Of Mud and Lotuses

“There is the mud, and there is the lotus that grows out of the mud. We need the mud in order to make the lotus.”
~Thich Nhat Hanh.

This is a cute little chestnut that gets bandied about quite a bit, and most people seem to enjoy it.
I find it rather annoying for a few reasons, not the least of which being that I am a cynical bastard.
Mainly I object to the implication that the mud is somehow inferior in nature to the lotus, an inconvenience to be tolerated only long enough to witness the headline act.
When we were children, mud was a wonderful thing in and of itself, a source of endless joy and amusement; why should we now insist it poop forth lotuses in order to validate its existence?

A lotus is certainly a lovely thing, but its beauty is easy to see; and if we take this to be our standard of beauty, as we all too often do, then what disappointment when our mud produces no lotus, as is the case with most mud on this planet.
And what becomes of the lotus when its season is done? Does it ascend to some floral Nirvana to spend eternity in blissful Padmasana? No, it succumbs petal by petal to entropy, its Fibonacci perfection deteriorating into chaos, and returns to its lowly origin~ the mud.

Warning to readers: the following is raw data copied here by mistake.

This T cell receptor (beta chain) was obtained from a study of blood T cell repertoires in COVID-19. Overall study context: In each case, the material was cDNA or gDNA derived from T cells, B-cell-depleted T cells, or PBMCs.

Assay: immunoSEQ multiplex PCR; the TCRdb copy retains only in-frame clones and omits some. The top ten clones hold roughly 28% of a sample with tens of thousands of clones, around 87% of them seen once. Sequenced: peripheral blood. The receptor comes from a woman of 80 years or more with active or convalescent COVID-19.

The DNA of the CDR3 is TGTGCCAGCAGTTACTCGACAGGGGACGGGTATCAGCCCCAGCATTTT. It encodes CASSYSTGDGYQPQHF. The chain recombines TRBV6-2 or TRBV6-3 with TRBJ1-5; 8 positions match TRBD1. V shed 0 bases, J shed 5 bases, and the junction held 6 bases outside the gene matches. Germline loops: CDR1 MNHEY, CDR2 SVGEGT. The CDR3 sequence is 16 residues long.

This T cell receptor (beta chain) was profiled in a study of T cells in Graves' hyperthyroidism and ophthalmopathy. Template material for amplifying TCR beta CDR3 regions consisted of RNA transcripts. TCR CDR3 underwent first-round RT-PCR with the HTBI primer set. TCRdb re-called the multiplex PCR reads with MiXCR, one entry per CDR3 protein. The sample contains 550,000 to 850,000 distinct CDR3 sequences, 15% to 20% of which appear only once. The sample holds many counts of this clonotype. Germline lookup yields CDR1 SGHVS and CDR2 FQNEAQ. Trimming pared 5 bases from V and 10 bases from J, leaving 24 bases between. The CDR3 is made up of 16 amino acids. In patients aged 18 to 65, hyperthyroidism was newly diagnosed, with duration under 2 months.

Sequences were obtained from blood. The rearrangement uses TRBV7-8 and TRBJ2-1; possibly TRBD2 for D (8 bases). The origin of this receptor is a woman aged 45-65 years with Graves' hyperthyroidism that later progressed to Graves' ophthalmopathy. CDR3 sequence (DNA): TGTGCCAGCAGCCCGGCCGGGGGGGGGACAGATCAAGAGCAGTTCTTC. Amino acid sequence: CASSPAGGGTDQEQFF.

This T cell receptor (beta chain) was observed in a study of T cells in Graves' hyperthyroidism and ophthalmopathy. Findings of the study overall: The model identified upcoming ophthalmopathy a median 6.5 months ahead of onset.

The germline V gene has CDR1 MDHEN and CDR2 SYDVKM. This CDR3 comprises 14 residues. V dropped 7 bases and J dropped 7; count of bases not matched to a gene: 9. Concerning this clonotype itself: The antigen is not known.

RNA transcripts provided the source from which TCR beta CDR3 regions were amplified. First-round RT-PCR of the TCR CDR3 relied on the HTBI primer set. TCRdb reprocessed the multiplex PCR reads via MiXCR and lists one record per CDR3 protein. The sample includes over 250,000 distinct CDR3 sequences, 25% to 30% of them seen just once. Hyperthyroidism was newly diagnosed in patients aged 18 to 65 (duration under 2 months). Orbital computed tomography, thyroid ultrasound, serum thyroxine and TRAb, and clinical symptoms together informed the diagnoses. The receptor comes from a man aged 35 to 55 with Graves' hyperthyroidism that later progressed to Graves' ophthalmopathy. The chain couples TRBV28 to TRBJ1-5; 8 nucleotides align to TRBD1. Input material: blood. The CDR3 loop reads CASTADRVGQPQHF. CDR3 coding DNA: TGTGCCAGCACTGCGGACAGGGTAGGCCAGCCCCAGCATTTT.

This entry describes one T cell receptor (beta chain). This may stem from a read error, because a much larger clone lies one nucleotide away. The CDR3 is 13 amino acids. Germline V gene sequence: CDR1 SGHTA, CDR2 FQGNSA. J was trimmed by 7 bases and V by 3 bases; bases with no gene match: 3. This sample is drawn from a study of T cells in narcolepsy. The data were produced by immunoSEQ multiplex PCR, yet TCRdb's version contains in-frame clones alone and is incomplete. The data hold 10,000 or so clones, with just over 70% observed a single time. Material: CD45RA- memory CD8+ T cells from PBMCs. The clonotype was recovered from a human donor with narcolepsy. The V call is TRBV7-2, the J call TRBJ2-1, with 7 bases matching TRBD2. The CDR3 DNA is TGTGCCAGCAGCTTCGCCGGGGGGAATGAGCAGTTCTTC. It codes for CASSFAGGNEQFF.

Yes, I know the quote is not meant to be taken so literally.
As someone who suffers from chronic depression, I fully appreciate the metaphor of mud, and endure long periods of time mired in this murky state of being.
No, I do not enjoy it as I once reveled in my childhood mud puddles, but if all I had to get me through it were the potential appearance of a flowery conclusion, I would surely go mad.
You will note the absence of a lotus picture here. This is because the photos I use in this blog are ones I take myself in and about this little hollow. There are no lotuses here, only mud, and precious little of that at the moment.
So I am left to console myself with what beauty I can find in whatever unlikely places I might find it~ under rocks, on the trunks of trees, behind bushes, and in the mud.
Mud is full of beauty, though our tastes may not be accustomed to it. The miracle of life courses through it~ bacteria, larvae, diatoms, and countless other wonders. Our ancestors dissolved into it, and so will our grandchildren.
So many spiritual disciplines strive for enlightenment or transcendence, but seem to focus on obvious paragons of beauty as totems of passage through this world to whatever awaits beyond, while completely overlooking the myriad of beauty that lies in these places, often right under our feet.
If there is indeed some grand cosmic design set forth by some master architect, its reflection can be found as much in a single blob of mud as all the lotuses in India.

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